For the lock and all its working parts, only forge-hammered steel would do. Bidderman carefully heated each part of his lock in the forge then skillfully hammered them into the proper shapes. Files did the finish work, of course, but he wanted to get as close as possible with the forged part to retain the integrity of the metal's own living grain.

One part that almost stumped the old master was the powerful spring to drive the hammer. An ordinary snaphance or flintlock hammer simply causes flint to strike steel with force, but Bidderman's lock required the hammer to push the valve lever through a determined arc against the force of wind trying to escape the butt. That was how the marvelous valve he designed worked. It had to be pushed both open and then be allowed to close by the two-way action of the lever, which was made to operate by the unique shape of the hammer.

To do all that work required a spring that had never before been constructed. Oh, far larger and more powerful springs existed for a long time before this. Coaches had them, as did a number of large mechanical devices. Even large clocks had them. But never before had the power required for Bidderman's lock been made into a spring small enough to fit within the lock he designed. He had to experiment until he got what he wanted.

Weeks went by as the old master labored to fashion that which he had never seen. A few times he lost confidence and had to do other work until his mind had cleared once more. One full year and a part of the next had passed since the Baron had given his word to proceed and still the promised gun did not exist. And, unless he could fashion a spring to power it, it never would.

He tried new shapes and sizes but nothing was to any practical avail. The closest he got was a huge spring that was too outsized for any gun. By tying his gun to the workbench and leaving the lockplate off, he could mount this spring and get off a shot of wind from the butt before the spring jumped out of position.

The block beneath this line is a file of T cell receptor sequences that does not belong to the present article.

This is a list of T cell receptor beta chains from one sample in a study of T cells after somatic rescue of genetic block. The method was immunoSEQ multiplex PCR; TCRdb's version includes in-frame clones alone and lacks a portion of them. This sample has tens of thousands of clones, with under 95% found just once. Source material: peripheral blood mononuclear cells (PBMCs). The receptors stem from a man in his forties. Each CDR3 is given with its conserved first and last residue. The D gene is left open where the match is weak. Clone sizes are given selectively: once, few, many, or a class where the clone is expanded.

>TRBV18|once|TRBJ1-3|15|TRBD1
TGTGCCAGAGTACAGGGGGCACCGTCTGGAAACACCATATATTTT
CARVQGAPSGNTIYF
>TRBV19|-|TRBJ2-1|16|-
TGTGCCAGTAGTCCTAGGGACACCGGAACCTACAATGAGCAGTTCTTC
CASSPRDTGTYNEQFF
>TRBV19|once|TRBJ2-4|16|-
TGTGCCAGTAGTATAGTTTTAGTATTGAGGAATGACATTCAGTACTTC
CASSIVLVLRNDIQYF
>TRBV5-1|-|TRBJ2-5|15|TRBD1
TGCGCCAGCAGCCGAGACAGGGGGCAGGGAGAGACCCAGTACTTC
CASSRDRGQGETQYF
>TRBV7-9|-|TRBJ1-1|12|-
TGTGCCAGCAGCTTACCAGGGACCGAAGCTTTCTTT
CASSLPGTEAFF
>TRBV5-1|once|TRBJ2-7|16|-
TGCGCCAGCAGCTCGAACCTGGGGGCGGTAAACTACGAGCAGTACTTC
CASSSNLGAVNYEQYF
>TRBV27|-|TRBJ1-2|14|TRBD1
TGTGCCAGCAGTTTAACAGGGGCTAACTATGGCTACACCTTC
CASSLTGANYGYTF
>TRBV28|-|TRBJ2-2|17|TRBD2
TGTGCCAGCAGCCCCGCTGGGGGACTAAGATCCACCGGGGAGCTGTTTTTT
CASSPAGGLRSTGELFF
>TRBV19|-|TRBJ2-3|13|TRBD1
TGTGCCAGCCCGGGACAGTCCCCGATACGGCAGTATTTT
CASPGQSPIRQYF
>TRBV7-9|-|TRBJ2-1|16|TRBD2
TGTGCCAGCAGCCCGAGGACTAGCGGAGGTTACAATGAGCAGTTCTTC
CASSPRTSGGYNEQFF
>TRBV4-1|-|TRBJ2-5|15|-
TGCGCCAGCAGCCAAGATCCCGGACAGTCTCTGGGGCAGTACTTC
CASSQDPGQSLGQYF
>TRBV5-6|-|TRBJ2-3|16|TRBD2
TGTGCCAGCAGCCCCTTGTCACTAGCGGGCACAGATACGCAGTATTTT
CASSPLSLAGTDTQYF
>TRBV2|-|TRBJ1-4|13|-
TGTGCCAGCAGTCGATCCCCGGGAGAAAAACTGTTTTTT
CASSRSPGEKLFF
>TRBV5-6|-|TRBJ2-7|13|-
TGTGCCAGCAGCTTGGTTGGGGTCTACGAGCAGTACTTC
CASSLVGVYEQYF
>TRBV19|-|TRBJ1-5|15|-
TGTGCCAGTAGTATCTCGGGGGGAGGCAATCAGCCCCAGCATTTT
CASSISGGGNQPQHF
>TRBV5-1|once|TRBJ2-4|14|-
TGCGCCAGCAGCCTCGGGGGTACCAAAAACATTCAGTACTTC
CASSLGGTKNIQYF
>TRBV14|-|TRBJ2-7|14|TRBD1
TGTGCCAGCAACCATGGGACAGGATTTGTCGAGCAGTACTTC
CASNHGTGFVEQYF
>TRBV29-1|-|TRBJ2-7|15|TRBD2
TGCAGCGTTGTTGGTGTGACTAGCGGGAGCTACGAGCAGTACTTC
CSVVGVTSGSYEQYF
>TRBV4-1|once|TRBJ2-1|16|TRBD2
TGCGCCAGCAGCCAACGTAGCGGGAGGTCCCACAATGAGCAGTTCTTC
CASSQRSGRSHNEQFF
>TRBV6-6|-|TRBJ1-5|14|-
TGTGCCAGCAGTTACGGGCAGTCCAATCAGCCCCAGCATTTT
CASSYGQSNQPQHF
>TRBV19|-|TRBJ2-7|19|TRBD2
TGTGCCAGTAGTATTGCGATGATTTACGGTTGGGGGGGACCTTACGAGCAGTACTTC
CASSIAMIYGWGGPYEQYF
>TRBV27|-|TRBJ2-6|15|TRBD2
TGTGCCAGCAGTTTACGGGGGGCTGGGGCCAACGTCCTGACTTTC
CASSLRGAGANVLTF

What he needed was a spring with the strength of this huge one, yet its size had to be more like that of a firelock spring. He made one that was so thick it stuck out to the side of the lock, but it did remain on when he shot the gun and the whole thing did work. But this fat spring was too ungainly for him to put on anything that bore his own precious name, so back he went to figure something new.

All this power was causing the outside of his comely lock to triple in size. No longer was its elegance visible behind the huge outer housing needed to contain both the huge hammer spring and the trigger spring.

He needed the mass of a large spring to fit into the space of a small one. One day, for no reason he could discern, he remembered his youth as an apprentice sawyer, before he had impressed the father of his current patron with his great talents for metal work. As a young apprentice, he was the one who got all the worst work, so of course he was the man down in the pit who pulled on the bottom of the saw.

The pit man had the dirtiest job at the mill, for the sawdust fell straight down on him with every downward stroke of the blade. There was no breeze in the musty pit, so in minutes, he was covered with sawdust from head to toe. Even though he took three dunkings a day in the stream, he still had sawdust in every crevasse of his body. It was why, to this day, old August would only used riven planks to make anything. It was his contribution to the pit men of the world, to keep the demand for sawn planks to a minimum.

For several years, though, he had been aware of a new machine that eliminated the man in the pits, by allowing the top man to do all the work by himself. Because of his experience as a youth, he paid keen attention to how that machine was constructed, since it paroled so many young men from a purgatory of filth and bad health. The interesting thing about that machine is that it multiplied the force of the one sawyer by extending his arms through levers. An especially long lever of iron, called a pitman arm, did the work that a man formerly had to do. The pitman arm was attached to a powerful spring, and since the entire mechanism was too ungainly to fit into the pit, it was constructed in such a way as to remain outside. The machine was therefore much larger than the workplace, and had to be built outside it. Could the same be done for the spring of his lock?


Post a Comment

<< Home